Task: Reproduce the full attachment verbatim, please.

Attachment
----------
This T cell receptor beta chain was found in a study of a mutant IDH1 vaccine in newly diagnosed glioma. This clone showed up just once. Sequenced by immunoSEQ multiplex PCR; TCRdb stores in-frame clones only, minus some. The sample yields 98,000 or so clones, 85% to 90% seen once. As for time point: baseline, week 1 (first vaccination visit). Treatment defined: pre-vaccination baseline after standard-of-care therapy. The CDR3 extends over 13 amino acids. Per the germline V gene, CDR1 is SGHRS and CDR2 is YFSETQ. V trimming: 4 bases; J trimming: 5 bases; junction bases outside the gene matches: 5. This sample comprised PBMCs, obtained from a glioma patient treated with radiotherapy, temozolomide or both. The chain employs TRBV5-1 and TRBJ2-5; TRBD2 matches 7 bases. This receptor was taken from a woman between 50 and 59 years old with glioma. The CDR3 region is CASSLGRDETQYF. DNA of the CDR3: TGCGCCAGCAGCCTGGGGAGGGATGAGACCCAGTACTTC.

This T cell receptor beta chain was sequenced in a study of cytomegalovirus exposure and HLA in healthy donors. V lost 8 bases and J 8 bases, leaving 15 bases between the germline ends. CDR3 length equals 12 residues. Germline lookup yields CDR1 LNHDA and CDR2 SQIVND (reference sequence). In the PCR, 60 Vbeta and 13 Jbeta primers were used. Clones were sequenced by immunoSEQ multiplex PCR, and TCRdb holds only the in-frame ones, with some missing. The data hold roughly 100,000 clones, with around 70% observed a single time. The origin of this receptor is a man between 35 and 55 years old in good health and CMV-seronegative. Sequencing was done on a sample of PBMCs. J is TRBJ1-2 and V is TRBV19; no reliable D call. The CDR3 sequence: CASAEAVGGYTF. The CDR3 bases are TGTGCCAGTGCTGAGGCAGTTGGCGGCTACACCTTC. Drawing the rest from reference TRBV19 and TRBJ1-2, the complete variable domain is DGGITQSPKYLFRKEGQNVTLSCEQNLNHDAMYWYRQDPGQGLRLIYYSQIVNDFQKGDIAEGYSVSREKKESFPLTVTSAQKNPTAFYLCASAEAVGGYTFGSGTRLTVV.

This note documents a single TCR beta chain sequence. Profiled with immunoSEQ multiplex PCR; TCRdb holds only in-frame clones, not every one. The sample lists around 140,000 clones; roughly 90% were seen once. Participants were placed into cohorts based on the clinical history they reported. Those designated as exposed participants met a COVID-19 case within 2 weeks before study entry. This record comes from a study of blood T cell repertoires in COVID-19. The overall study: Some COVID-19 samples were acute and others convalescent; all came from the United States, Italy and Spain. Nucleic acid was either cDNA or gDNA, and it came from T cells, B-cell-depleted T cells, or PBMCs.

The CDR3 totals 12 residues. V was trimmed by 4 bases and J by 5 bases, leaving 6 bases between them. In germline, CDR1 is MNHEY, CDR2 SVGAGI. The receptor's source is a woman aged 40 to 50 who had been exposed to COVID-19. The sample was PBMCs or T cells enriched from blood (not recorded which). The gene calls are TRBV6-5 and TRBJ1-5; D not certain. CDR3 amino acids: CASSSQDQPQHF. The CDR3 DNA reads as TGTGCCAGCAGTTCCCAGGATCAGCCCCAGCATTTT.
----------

This T cell receptor beta chain was found in a study of a mutant IDH1 vaccine in newly diagnosed glioma. This clone showed up just once. Sequenced by immunoSEQ multiplex PCR; TCRdb stores in-frame clones only, minus some. The sample yields 98,000 or so clones, 85% to 90% seen once. As for time point: baseline, week 1 (first vaccination visit). Treatment defined: pre-vaccination baseline after standard-of-care therapy. The CDR3 extends over 13 amino acids. Per the germline V gene, CDR1 is SGHRS and CDR2 is YFSETQ. V trimming: 4 bases; J trimming: 5 bases; junction bases outside the gene matches: 5. This sample comprised PBMCs, obtained from a glioma patient treated with radiotherapy, temozolomide or both. The chain employs TRBV5-1 and TRBJ2-5; TRBD2 matches 7 bases. This receptor was taken from a woman between 50 and 59 years old with glioma. The CDR3 region is CASSLGRDETQYF. DNA of the CDR3: TGCGCCAGCAGCCTGGGGAGGGATGAGACCCAGTACTTC.

This T cell receptor beta chain was sequenced in a study of cytomegalovirus exposure and HLA in healthy donors. V lost 8 bases and J 8 bases, leaving 15 bases between the germline ends. CDR3 length equals 12 residues. Germline lookup yields CDR1 LNHDA and CDR2 SQIVND (reference sequence). In the PCR, 60 Vbeta and 13 Jbeta primers were used. Clones were sequenced by immunoSEQ multiplex PCR, and TCRdb holds only the in-frame ones, with some missing. The data hold roughly 100,000 clones, with around 70% observed a single time. The origin of this receptor is a man between 35 and 55 years old in good health and CMV-seronegative. Sequencing was done on a sample of PBMCs. J is TRBJ1-2 and V is TRBV19; no reliable D call. The CDR3 sequence: CASAEAVGGYTF. The CDR3 bases are TGTGCCAGTGCTGAGGCAGTTGGCGGCTACACCTTC. Drawing the rest from reference TRBV19 and TRBJ1-2, the complete variable domain is DGGITQSPKYLFRKEGQNVTLSCEQNLNHDAMYWYRQDPGQGLRLIYYSQIVNDFQKGDIAEGYSVSREKKESFPLTVTSAQKNPTAFYLCASAEAVGGYTFGSGTRLTVV.

This note documents a single TCR beta chain sequence. Profiled with immunoSEQ multiplex PCR; TCRdb holds only in-frame clones, not every one. The sample lists around 140,000 clones; roughly 90% were seen once. Participants were placed into cohorts based on the clinical history they reported. Those designated as exposed participants met a COVID-19 case within 2 weeks before study entry. This record comes from a study of blood T cell repertoires in COVID-19. The overall study: Some COVID-19 samples were acute and others convalescent; all came from the United States, Italy and Spain. Nucleic acid was either cDNA or gDNA, and it came from T cells, B-cell-depleted T cells, or PBMCs.

The CDR3 totals 12 residues. V was trimmed by 4 bases and J by 5 bases, leaving 6 bases between them. In germline, CDR1 is MNHEY, CDR2 SVGAGI. The receptor's source is a woman aged 40 to 50 who had been exposed to COVID-19. The sample was PBMCs or T cells enriched from blood (not recorded which). The gene calls are TRBV6-5 and TRBJ1-5; D not certain. CDR3 amino acids: CASSSQDQPQHF. The CDR3 DNA reads as TGTGCCAGCAGTTCCCAGGATCAGCCCCAGCATTTT.